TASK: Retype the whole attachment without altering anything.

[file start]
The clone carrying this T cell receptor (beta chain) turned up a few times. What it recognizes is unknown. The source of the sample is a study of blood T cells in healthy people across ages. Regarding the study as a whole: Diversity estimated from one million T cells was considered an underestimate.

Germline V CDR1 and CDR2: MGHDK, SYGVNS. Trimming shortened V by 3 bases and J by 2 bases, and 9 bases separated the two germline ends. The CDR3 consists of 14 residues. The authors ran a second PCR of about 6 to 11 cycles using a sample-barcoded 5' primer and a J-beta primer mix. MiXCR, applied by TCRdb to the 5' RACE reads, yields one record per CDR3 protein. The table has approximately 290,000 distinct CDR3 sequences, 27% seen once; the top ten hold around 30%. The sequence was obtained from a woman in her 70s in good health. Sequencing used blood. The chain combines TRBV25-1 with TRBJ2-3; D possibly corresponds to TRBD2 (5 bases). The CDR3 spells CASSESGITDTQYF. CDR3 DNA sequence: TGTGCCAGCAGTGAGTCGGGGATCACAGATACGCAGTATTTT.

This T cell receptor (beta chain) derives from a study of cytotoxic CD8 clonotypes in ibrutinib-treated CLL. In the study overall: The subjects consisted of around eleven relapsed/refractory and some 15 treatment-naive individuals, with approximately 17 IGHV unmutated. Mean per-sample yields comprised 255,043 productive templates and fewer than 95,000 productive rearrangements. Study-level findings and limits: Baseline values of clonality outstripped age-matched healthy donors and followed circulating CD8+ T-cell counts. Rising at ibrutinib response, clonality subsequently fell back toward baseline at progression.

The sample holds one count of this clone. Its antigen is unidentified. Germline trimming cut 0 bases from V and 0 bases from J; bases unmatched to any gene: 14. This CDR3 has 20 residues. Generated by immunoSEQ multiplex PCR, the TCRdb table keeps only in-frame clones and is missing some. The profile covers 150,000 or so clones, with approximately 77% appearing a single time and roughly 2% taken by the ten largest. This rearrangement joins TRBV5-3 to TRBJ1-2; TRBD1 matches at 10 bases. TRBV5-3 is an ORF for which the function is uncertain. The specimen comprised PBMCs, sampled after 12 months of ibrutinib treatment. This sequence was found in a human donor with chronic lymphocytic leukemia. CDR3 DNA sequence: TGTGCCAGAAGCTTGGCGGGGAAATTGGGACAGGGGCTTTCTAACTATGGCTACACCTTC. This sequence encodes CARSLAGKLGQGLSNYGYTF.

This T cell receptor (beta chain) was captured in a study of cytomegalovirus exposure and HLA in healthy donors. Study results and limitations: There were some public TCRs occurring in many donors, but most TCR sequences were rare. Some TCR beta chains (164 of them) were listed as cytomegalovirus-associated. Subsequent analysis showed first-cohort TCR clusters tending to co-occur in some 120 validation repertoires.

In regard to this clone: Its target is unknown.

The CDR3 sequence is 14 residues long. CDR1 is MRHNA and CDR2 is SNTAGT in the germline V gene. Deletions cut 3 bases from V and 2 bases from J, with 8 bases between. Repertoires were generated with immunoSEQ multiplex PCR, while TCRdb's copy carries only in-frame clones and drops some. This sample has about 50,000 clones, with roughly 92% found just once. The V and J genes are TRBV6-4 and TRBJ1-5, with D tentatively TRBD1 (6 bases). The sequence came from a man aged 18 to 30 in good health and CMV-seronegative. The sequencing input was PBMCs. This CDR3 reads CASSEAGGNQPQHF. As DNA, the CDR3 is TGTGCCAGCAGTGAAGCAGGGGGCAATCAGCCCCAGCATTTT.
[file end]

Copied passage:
The clone carrying this T cell receptor (beta chain) turned up a few times. What it recognizes is unknown. The source of the sample is a study of blood T cells in healthy people across ages. Regarding the study as a whole: Diversity estimated from one million T cells was considered an underestimate.

Germline V CDR1 and CDR2: MGHDK, SYGVNS. Trimming shortened V by 3 bases and J by 2 bases, and 9 bases separated the two germline ends. The CDR3 consists of 14 residues. The authors ran a second PCR of about 6 to 11 cycles using a sample-barcoded 5' primer and a J-beta primer mix. MiXCR, applied by TCRdb to the 5' RACE reads, yields one record per CDR3 protein. The table has approximately 290,000 distinct CDR3 sequences, 27% seen once; the top ten hold around 30%. The sequence was obtained from a woman in her 70s in good health. Sequencing used blood. The chain combines TRBV25-1 with TRBJ2-3; D possibly corresponds to TRBD2 (5 bases). The CDR3 spells CASSESGITDTQYF. CDR3 DNA sequence: TGTGCCAGCAGTGAGTCGGGGATCACAGATACGCAGTATTTT.

This T cell receptor (beta chain) derives from a study of cytotoxic CD8 clonotypes in ibrutinib-treated CLL. In the study overall: The subjects consisted of around eleven relapsed/refractory and some 15 treatment-naive individuals, with approximately 17 IGHV unmutated. Mean per-sample yields comprised 255,043 productive templates and fewer than 95,000 productive rearrangements. Study-level findings and limits: Baseline values of clonality outstripped age-matched healthy donors and followed circulating CD8+ T-cell counts. Rising at ibrutinib response, clonality subsequently fell back toward baseline at progression.

The sample holds one count of this clone. Its antigen is unidentified. Germline trimming cut 0 bases from V and 0 bases from J; bases unmatched to any gene: 14. This CDR3 has 20 residues. Generated by immunoSEQ multiplex PCR, the TCRdb table keeps only in-frame clones and is missing some. The profile covers 150,000 or so clones, with approximately 77% appearing a single time and roughly 2% taken by the ten largest. This rearrangement joins TRBV5-3 to TRBJ1-2; TRBD1 matches at 10 bases. TRBV5-3 is an ORF for which the function is uncertain. The specimen comprised PBMCs, sampled after 12 months of ibrutinib treatment. This sequence was found in a human donor with chronic lymphocytic leukemia. CDR3 DNA sequence: TGTGCCAGAAGCTTGGCGGGGAAATTGGGACAGGGGCTTTCTAACTATGGCTACACCTTC. This sequence encodes CARSLAGKLGQGLSNYGYTF.

This T cell receptor (beta chain) was captured in a study of cytomegalovirus exposure and HLA in healthy donors. Study results and limitations: There were some public TCRs occurring in many donors, but most TCR sequences were rare. Some TCR beta chains (164 of them) were listed as cytomegalovirus-associated. Subsequent analysis showed first-cohort TCR clusters tending to co-occur in some 120 validation repertoires.

In regard to this clone: Its target is unknown.

The CDR3 sequence is 14 residues long. CDR1 is MRHNA and CDR2 is SNTAGT in the germline V gene. Deletions cut 3 bases from V and 2 bases from J, with 8 bases between. Repertoires were generated with immunoSEQ multiplex PCR, while TCRdb's copy carries only in-frame clones and drops some. This sample has about 50,000 clones, with roughly 92% found just once. The V and J genes are TRBV6-4 and TRBJ1-5, with D tentatively TRBD1 (6 bases). The sequence came from a man aged 18 to 30 in good health and CMV-seronegative. The sequencing input was PBMCs. This CDR3 reads CASSEAGGNQPQHF. As DNA, the CDR3 is TGTGCCAGCAGTGAAGCAGGGGGCAATCAGCCCCAGCATTTT.